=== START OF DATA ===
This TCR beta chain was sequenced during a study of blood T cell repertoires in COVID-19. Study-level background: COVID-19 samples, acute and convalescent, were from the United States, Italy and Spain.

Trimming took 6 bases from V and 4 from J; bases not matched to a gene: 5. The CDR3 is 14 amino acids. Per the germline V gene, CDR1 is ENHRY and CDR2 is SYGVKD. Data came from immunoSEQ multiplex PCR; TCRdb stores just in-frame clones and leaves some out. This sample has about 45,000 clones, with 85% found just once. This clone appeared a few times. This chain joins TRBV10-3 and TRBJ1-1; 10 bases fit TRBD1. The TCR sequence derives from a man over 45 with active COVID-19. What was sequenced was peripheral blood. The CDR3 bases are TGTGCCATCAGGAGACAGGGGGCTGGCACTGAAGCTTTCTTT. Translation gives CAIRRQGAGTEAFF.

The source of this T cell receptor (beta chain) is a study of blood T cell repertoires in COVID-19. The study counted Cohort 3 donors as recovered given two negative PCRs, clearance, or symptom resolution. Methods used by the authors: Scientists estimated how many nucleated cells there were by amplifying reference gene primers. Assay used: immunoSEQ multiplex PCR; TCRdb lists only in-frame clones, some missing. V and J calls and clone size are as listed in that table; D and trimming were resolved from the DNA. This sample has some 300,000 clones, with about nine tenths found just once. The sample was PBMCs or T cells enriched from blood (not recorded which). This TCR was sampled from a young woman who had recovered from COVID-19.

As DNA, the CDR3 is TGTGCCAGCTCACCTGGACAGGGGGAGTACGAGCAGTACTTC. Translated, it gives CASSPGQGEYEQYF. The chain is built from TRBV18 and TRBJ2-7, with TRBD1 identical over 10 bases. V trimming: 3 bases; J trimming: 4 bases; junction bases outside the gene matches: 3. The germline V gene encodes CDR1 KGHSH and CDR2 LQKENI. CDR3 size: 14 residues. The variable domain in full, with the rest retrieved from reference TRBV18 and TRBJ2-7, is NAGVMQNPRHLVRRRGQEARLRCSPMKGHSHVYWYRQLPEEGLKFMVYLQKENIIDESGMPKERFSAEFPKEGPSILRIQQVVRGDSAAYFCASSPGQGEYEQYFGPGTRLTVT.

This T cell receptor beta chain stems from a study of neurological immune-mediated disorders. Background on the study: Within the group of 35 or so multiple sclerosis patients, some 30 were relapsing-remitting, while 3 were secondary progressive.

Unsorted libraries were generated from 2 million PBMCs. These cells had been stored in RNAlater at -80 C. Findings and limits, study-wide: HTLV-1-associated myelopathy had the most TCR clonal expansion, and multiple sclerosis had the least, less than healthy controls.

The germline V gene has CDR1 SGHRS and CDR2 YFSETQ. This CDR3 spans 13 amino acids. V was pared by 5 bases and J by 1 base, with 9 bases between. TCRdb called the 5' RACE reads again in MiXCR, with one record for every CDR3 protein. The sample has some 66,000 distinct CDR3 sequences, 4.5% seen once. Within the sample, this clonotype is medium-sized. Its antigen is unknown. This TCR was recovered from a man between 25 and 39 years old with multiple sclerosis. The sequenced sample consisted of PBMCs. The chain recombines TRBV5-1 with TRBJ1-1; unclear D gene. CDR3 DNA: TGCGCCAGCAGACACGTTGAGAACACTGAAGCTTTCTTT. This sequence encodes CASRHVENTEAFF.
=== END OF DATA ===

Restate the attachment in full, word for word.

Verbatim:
This TCR beta chain was sequenced during a study of blood T cell repertoires in COVID-19. Study-level background: COVID-19 samples, acute and convalescent, were from the United States, Italy and Spain.

Trimming took 6 bases from V and 4 from J; bases not matched to a gene: 5. The CDR3 is 14 amino acids. Per the germline V gene, CDR1 is ENHRY and CDR2 is SYGVKD. Data came from immunoSEQ multiplex PCR; TCRdb stores just in-frame clones and leaves some out. This sample has about 45,000 clones, with 85% found just once. This clone appeared a few times. This chain joins TRBV10-3 and TRBJ1-1; 10 bases fit TRBD1. The TCR sequence derives from a man over 45 with active COVID-19. What was sequenced was peripheral blood. The CDR3 bases are TGTGCCATCAGGAGACAGGGGGCTGGCACTGAAGCTTTCTTT. Translation gives CAIRRQGAGTEAFF.

The source of this T cell receptor (beta chain) is a study of blood T cell repertoires in COVID-19. The study counted Cohort 3 donors as recovered given two negative PCRs, clearance, or symptom resolution. Methods used by the authors: Scientists estimated how many nucleated cells there were by amplifying reference gene primers. Assay used: immunoSEQ multiplex PCR; TCRdb lists only in-frame clones, some missing. V and J calls and clone size are as listed in that table; D and trimming were resolved from the DNA. This sample has some 300,000 clones, with about nine tenths found just once. The sample was PBMCs or T cells enriched from blood (not recorded which). This TCR was sampled from a young woman who had recovered from COVID-19.

As DNA, the CDR3 is TGTGCCAGCTCACCTGGACAGGGGGAGTACGAGCAGTACTTC. Translated, it gives CASSPGQGEYEQYF. The chain is built from TRBV18 and TRBJ2-7, with TRBD1 identical over 10 bases. V trimming: 3 bases; J trimming: 4 bases; junction bases outside the gene matches: 3. The germline V gene encodes CDR1 KGHSH and CDR2 LQKENI. CDR3 size: 14 residues. The variable domain in full, with the rest retrieved from reference TRBV18 and TRBJ2-7, is NAGVMQNPRHLVRRRGQEARLRCSPMKGHSHVYWYRQLPEEGLKFMVYLQKENIIDESGMPKERFSAEFPKEGPSILRIQQVVRGDSAAYFCASSPGQGEYEQYFGPGTRLTVT.

This T cell receptor beta chain stems from a study of neurological immune-mediated disorders. Background on the study: Within the group of 35 or so multiple sclerosis patients, some 30 were relapsing-remitting, while 3 were secondary progressive.

Unsorted libraries were generated from 2 million PBMCs. These cells had been stored in RNAlater at -80 C. Findings and limits, study-wide: HTLV-1-associated myelopathy had the most TCR clonal expansion, and multiple sclerosis had the least, less than healthy controls.

The germline V gene has CDR1 SGHRS and CDR2 YFSETQ. This CDR3 spans 13 amino acids. V was pared by 5 bases and J by 1 base, with 9 bases between. TCRdb called the 5' RACE reads again in MiXCR, with one record for every CDR3 protein. The sample has some 66,000 distinct CDR3 sequences, 4.5% seen once. Within the sample, this clonotype is medium-sized. Its antigen is unknown. This TCR was recovered from a man between 25 and 39 years old with multiple sclerosis. The sequenced sample consisted of PBMCs. The chain recombines TRBV5-1 with TRBJ1-1; unclear D gene. CDR3 DNA: TGCGCCAGCAGACACGTTGAGAACACTGAAGCTTTCTTT. This sequence encodes CASRHVENTEAFF.